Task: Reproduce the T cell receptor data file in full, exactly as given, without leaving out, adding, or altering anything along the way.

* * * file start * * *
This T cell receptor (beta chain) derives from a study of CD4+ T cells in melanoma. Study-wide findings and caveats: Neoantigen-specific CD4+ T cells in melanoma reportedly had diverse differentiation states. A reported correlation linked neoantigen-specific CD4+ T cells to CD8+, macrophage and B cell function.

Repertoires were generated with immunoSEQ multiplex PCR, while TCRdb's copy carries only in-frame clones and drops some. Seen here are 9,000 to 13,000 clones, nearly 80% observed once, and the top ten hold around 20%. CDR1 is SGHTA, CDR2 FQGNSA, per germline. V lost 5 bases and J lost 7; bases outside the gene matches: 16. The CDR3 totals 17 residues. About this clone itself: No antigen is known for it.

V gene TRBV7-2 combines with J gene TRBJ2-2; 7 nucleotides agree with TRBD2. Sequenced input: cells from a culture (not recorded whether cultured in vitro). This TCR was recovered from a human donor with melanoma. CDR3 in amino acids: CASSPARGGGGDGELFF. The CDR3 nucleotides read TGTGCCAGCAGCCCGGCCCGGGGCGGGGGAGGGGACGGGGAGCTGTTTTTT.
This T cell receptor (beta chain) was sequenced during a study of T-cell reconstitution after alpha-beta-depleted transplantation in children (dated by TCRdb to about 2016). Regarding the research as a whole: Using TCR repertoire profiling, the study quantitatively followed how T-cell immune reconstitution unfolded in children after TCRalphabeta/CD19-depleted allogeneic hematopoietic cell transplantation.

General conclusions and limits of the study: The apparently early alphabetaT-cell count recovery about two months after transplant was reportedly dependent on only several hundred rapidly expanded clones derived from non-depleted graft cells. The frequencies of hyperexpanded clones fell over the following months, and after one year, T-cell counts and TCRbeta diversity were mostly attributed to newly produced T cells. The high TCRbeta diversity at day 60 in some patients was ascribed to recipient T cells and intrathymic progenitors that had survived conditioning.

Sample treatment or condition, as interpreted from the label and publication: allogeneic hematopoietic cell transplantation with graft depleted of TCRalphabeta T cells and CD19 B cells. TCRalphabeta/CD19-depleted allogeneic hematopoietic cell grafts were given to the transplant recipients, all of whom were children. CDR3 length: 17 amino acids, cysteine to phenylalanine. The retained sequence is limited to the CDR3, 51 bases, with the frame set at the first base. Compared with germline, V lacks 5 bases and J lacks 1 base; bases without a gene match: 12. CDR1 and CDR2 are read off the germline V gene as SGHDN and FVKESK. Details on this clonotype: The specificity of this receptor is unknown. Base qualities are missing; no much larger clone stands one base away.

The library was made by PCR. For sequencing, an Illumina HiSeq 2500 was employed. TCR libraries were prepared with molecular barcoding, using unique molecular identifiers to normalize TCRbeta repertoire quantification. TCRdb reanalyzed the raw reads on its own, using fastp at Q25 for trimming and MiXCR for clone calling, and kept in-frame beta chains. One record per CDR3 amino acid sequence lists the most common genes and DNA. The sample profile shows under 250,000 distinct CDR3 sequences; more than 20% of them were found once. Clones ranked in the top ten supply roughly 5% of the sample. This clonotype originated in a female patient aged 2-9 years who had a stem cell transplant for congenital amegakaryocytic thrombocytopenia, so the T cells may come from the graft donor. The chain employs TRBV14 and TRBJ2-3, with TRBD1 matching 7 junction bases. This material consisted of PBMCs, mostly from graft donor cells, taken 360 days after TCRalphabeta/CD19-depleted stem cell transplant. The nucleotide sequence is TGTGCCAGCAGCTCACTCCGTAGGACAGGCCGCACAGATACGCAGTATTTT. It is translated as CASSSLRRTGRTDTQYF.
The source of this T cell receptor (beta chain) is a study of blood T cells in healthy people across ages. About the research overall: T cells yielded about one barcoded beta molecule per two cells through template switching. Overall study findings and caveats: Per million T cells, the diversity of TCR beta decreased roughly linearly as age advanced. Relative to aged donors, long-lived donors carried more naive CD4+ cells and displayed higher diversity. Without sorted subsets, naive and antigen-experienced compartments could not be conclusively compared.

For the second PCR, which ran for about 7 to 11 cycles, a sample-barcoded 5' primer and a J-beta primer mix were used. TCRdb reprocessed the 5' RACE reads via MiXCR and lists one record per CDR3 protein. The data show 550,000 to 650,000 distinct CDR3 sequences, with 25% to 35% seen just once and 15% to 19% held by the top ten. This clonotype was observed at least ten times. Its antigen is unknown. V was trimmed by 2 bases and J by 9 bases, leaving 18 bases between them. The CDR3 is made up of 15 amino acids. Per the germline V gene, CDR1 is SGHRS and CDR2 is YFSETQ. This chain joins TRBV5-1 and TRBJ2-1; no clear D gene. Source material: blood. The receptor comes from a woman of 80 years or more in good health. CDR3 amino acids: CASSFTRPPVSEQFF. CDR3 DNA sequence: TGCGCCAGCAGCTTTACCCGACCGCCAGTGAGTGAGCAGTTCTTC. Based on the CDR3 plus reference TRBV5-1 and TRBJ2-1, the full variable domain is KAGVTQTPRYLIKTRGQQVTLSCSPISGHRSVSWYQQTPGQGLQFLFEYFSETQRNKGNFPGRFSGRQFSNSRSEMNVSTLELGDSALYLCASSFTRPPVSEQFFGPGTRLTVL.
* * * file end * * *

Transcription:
This T cell receptor (beta chain) derives from a study of CD4+ T cells in melanoma. Study-wide findings and caveats: Neoantigen-specific CD4+ T cells in melanoma reportedly had diverse differentiation states. A reported correlation linked neoantigen-specific CD4+ T cells to CD8+, macrophage and B cell function.

Repertoires were generated with immunoSEQ multiplex PCR, while TCRdb's copy carries only in-frame clones and drops some. Seen here are 9,000 to 13,000 clones, nearly 80% observed once, and the top ten hold around 20%. CDR1 is SGHTA, CDR2 FQGNSA, per germline. V lost 5 bases and J lost 7; bases outside the gene matches: 16. The CDR3 totals 17 residues. About this clone itself: No antigen is known for it.

V gene TRBV7-2 combines with J gene TRBJ2-2; 7 nucleotides agree with TRBD2. Sequenced input: cells from a culture (not recorded whether cultured in vitro). This TCR was recovered from a human donor with melanoma. CDR3 in amino acids: CASSPARGGGGDGELFF. The CDR3 nucleotides read TGTGCCAGCAGCCCGGCCCGGGGCGGGGGAGGGGACGGGGAGCTGTTTTTT.
This T cell receptor (beta chain) was sequenced during a study of T-cell reconstitution after alpha-beta-depleted transplantation in children (dated by TCRdb to about 2016). Regarding the research as a whole: Using TCR repertoire profiling, the study quantitatively followed how T-cell immune reconstitution unfolded in children after TCRalphabeta/CD19-depleted allogeneic hematopoietic cell transplantation.

General conclusions and limits of the study: The apparently early alphabetaT-cell count recovery about two months after transplant was reportedly dependent on only several hundred rapidly expanded clones derived from non-depleted graft cells. The frequencies of hyperexpanded clones fell over the following months, and after one year, T-cell counts and TCRbeta diversity were mostly attributed to newly produced T cells. The high TCRbeta diversity at day 60 in some patients was ascribed to recipient T cells and intrathymic progenitors that had survived conditioning.

Sample treatment or condition, as interpreted from the label and publication: allogeneic hematopoietic cell transplantation with graft depleted of TCRalphabeta T cells and CD19 B cells. TCRalphabeta/CD19-depleted allogeneic hematopoietic cell grafts were given to the transplant recipients, all of whom were children. CDR3 length: 17 amino acids, cysteine to phenylalanine. The retained sequence is limited to the CDR3, 51 bases, with the frame set at the first base. Compared with germline, V lacks 5 bases and J lacks 1 base; bases without a gene match: 12. CDR1 and CDR2 are read off the germline V gene as SGHDN and FVKESK. Details on this clonotype: The specificity of this receptor is unknown. Base qualities are missing; no much larger clone stands one base away.

The library was made by PCR. For sequencing, an Illumina HiSeq 2500 was employed. TCR libraries were prepared with molecular barcoding, using unique molecular identifiers to normalize TCRbeta repertoire quantification. TCRdb reanalyzed the raw reads on its own, using fastp at Q25 for trimming and MiXCR for clone calling, and kept in-frame beta chains. One record per CDR3 amino acid sequence lists the most common genes and DNA. The sample profile shows under 250,000 distinct CDR3 sequences; more than 20% of them were found once. Clones ranked in the top ten supply roughly 5% of the sample. This clonotype originated in a female patient aged 2-9 years who had a stem cell transplant for congenital amegakaryocytic thrombocytopenia, so the T cells may come from the graft donor. The chain employs TRBV14 and TRBJ2-3, with TRBD1 matching 7 junction bases. This material consisted of PBMCs, mostly from graft donor cells, taken 360 days after TCRalphabeta/CD19-depleted stem cell transplant. The nucleotide sequence is TGTGCCAGCAGCTCACTCCGTAGGACAGGCCGCACAGATACGCAGTATTTT. It is translated as CASSSLRRTGRTDTQYF.
The source of this T cell receptor (beta chain) is a study of blood T cells in healthy people across ages. About the research overall: T cells yielded about one barcoded beta molecule per two cells through template switching. Overall study findings and caveats: Per million T cells, the diversity of TCR beta decreased roughly linearly as age advanced. Relative to aged donors, long-lived donors carried more naive CD4+ cells and displayed higher diversity. Without sorted subsets, naive and antigen-experienced compartments could not be conclusively compared.

For the second PCR, which ran for about 7 to 11 cycles, a sample-barcoded 5' primer and a J-beta primer mix were used. TCRdb reprocessed the 5' RACE reads via MiXCR and lists one record per CDR3 protein. The data show 550,000 to 650,000 distinct CDR3 sequences, with 25% to 35% seen just once and 15% to 19% held by the top ten. This clonotype was observed at least ten times. Its antigen is unknown. V was trimmed by 2 bases and J by 9 bases, leaving 18 bases between them. The CDR3 is made up of 15 amino acids. Per the germline V gene, CDR1 is SGHRS and CDR2 is YFSETQ. This chain joins TRBV5-1 and TRBJ2-1; no clear D gene. Source material: blood. The receptor comes from a woman of 80 years or more in good health. CDR3 amino acids: CASSFTRPPVSEQFF. CDR3 DNA sequence: TGCGCCAGCAGCTTTACCCGACCGCCAGTGAGTGAGCAGTTCTTC. Based on the CDR3 plus reference TRBV5-1 and TRBJ2-1, the full variable domain is KAGVTQTPRYLIKTRGQQVTLSCSPISGHRSVSWYQQTPGQGLQFLFEYFSETQRNKGNFPGRFSGRQFSNSRSEMNVSTLELGDSALYLCASSFTRPPVSEQFFGPGTRLTVL.